¶4 Oklahoma courts continue to recognize the long standing common law tradition which subjects an at-will employee to termination for any cause, without cause, or even for cause morally wrong. Burke v. K-Mart, 770 P.2d 24 (Okl. 1989). Certain statutory exceptions protect an employee who files a workers' compensation claim in good faith from being discharged because of the filing of that claim.1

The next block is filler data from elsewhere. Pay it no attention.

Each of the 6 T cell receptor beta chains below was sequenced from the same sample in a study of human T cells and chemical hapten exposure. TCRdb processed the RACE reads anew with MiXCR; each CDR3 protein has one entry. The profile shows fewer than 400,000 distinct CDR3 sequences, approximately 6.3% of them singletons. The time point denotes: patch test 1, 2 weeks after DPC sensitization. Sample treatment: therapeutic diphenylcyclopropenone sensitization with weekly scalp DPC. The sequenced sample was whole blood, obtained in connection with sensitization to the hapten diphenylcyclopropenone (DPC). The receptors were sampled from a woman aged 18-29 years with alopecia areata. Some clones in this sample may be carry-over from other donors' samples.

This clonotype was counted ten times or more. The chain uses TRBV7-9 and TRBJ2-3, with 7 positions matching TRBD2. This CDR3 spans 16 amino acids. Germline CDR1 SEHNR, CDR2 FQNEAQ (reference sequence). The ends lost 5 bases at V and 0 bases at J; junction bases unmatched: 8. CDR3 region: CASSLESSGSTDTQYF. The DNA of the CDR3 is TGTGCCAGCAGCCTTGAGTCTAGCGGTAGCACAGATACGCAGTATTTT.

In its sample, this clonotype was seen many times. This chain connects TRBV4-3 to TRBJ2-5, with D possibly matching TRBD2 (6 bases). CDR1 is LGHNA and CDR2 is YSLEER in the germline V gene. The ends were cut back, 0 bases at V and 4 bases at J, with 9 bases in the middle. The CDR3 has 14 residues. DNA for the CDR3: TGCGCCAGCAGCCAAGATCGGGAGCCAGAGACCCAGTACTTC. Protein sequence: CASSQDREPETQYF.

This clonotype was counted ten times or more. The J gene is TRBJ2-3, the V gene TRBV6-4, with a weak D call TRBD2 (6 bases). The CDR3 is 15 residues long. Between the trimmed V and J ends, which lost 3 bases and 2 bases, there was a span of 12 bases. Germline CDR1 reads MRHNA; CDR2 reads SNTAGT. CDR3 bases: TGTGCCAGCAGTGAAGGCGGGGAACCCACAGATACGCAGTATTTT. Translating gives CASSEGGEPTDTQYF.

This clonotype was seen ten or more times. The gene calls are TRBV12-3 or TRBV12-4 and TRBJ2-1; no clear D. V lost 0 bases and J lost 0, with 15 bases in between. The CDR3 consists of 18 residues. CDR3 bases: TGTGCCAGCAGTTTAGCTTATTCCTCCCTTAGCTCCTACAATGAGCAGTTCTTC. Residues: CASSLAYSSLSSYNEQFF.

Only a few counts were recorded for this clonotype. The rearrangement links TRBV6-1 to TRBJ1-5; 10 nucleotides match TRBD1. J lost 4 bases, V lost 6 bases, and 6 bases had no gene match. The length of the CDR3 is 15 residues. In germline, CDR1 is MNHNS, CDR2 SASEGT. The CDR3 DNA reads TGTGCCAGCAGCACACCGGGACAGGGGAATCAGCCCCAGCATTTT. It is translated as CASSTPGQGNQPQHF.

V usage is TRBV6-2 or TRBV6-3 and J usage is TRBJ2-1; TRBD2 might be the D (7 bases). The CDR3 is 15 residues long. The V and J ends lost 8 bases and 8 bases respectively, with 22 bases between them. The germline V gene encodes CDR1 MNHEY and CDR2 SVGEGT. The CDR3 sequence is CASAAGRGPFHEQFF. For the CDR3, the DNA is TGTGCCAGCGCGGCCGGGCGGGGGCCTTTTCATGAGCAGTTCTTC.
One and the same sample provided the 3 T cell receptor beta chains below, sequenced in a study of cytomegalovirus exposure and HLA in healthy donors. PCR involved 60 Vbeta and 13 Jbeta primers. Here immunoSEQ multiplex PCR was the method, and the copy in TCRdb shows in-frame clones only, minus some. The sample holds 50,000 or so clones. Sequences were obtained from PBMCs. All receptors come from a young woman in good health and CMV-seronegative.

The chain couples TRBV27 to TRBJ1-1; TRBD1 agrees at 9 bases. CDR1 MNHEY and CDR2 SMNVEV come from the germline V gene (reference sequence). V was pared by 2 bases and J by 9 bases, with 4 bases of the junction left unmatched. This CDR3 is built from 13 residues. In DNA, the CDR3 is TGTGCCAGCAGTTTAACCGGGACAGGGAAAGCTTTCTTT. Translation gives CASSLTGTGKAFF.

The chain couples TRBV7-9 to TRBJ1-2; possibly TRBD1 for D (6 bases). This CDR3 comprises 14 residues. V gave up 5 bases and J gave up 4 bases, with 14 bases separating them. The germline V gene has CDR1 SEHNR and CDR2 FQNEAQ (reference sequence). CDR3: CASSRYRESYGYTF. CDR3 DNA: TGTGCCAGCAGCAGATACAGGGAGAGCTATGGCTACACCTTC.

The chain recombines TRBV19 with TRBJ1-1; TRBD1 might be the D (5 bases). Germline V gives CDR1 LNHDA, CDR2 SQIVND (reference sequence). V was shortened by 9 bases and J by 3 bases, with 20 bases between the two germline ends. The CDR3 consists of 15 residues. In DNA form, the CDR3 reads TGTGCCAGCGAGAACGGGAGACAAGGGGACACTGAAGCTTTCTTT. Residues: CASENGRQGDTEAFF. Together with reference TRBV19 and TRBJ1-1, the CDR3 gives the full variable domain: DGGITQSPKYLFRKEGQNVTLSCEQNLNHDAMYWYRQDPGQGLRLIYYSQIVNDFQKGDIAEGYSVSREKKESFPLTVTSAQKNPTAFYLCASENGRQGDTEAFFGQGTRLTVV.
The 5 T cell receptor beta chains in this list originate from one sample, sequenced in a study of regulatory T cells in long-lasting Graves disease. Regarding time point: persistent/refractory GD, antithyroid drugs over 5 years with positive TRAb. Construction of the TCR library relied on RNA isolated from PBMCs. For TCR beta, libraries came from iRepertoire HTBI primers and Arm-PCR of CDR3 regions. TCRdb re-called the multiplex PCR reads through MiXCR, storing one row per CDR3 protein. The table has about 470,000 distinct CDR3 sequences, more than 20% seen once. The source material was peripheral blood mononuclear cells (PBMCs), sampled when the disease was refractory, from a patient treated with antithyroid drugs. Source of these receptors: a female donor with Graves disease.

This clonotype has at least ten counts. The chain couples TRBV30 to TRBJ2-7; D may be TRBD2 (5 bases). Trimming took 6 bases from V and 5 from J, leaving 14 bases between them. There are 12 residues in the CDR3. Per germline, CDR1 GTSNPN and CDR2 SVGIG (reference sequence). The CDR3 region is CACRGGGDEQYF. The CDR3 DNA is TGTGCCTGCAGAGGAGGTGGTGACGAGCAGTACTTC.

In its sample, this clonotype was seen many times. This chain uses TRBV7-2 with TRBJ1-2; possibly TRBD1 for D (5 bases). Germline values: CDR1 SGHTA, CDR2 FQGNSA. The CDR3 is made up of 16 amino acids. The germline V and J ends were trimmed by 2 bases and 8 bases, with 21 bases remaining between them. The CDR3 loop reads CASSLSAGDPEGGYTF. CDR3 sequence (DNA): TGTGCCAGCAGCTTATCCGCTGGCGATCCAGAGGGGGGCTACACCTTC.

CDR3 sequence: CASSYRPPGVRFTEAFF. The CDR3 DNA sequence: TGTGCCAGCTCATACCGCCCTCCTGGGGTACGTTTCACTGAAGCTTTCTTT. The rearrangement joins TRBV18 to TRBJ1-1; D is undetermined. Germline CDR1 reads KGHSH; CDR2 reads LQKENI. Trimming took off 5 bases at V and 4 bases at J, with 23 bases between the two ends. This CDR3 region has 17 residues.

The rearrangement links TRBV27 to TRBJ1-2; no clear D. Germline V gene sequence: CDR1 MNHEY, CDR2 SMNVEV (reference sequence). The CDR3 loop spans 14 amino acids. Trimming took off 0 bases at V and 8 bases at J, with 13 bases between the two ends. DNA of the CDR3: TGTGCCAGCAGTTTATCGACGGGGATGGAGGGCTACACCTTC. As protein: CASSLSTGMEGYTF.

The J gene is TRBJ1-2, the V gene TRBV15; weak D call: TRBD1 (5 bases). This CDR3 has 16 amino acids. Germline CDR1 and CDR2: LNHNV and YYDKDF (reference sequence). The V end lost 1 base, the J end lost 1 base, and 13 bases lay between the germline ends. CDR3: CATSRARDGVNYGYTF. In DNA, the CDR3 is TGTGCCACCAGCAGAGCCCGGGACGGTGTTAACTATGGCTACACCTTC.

¶5 A plaintiff has met his burden of proof to establish a prima facie case for retaliatory discharge under 85 O.S. 1981 § 5 if he shows he has been discharged after instituting a good faith claim for a work-related injury. The burden of persuasion remains at all times with the plaintiff. The burden of production shifts to the employer after a prima face case is made. The employer must then articulate a legitimate non-retaliatory reason for the discharge. This burden can be met by showing the plaintiff either made the claim in bad faith or that he was physically unable to perform his duties. Buckner v. General Motors Corp., 760 P.2d 803 , 806 (Okl. 1988). If the employer fails to meet the burden of production, the plaintiff is entitled to a directed verdict. If the employer does meet this burden, it is not entitled to a directed verdict, but the factual inquiry simply proceeds to a new level of specificity. Buckner at 807. The plaintiff must then produce evidence to show the proffered reason is "pretext". If pretext is proven, plaintiff will prevail. If pretext is not shown, plaintiff still has a chance to recover upon a showing that his termination was significantly motivated by retaliation for the exercise of statutory rights. In fact, even if other legitimate reasons exist to justify the termination, when the filing of the claim is a significant factor the discharge violates the legislative intent of § 5. Thompson v. Medley Material Handling, Inc., 732 P.2d 461 (Okl. 1987); Elzey v. Forrest, 739 P.2d 999 (Okl. 1987); Pierce v. Franklin Electric Co., 737 P.2d 921 (Okl. 1987); Buckner v. General Motors Corp., 760 P.2d 803, 806 (Okl. 1988) and Bishop v. Hale-Halsell Company, Inc., 800 P.2d 232 (Okl. 1990); King v. Halliburton Co., 813 P.2d 1055 (Okl.Ct.App. 1991). These cases have thus provided plaintiff with two chances to meet his burden of persuasion: (1) evidence that the retaliatory motive is significant; or (2) evidence showing the employer's proffered legitimate reason is pretext or not worthy of credence.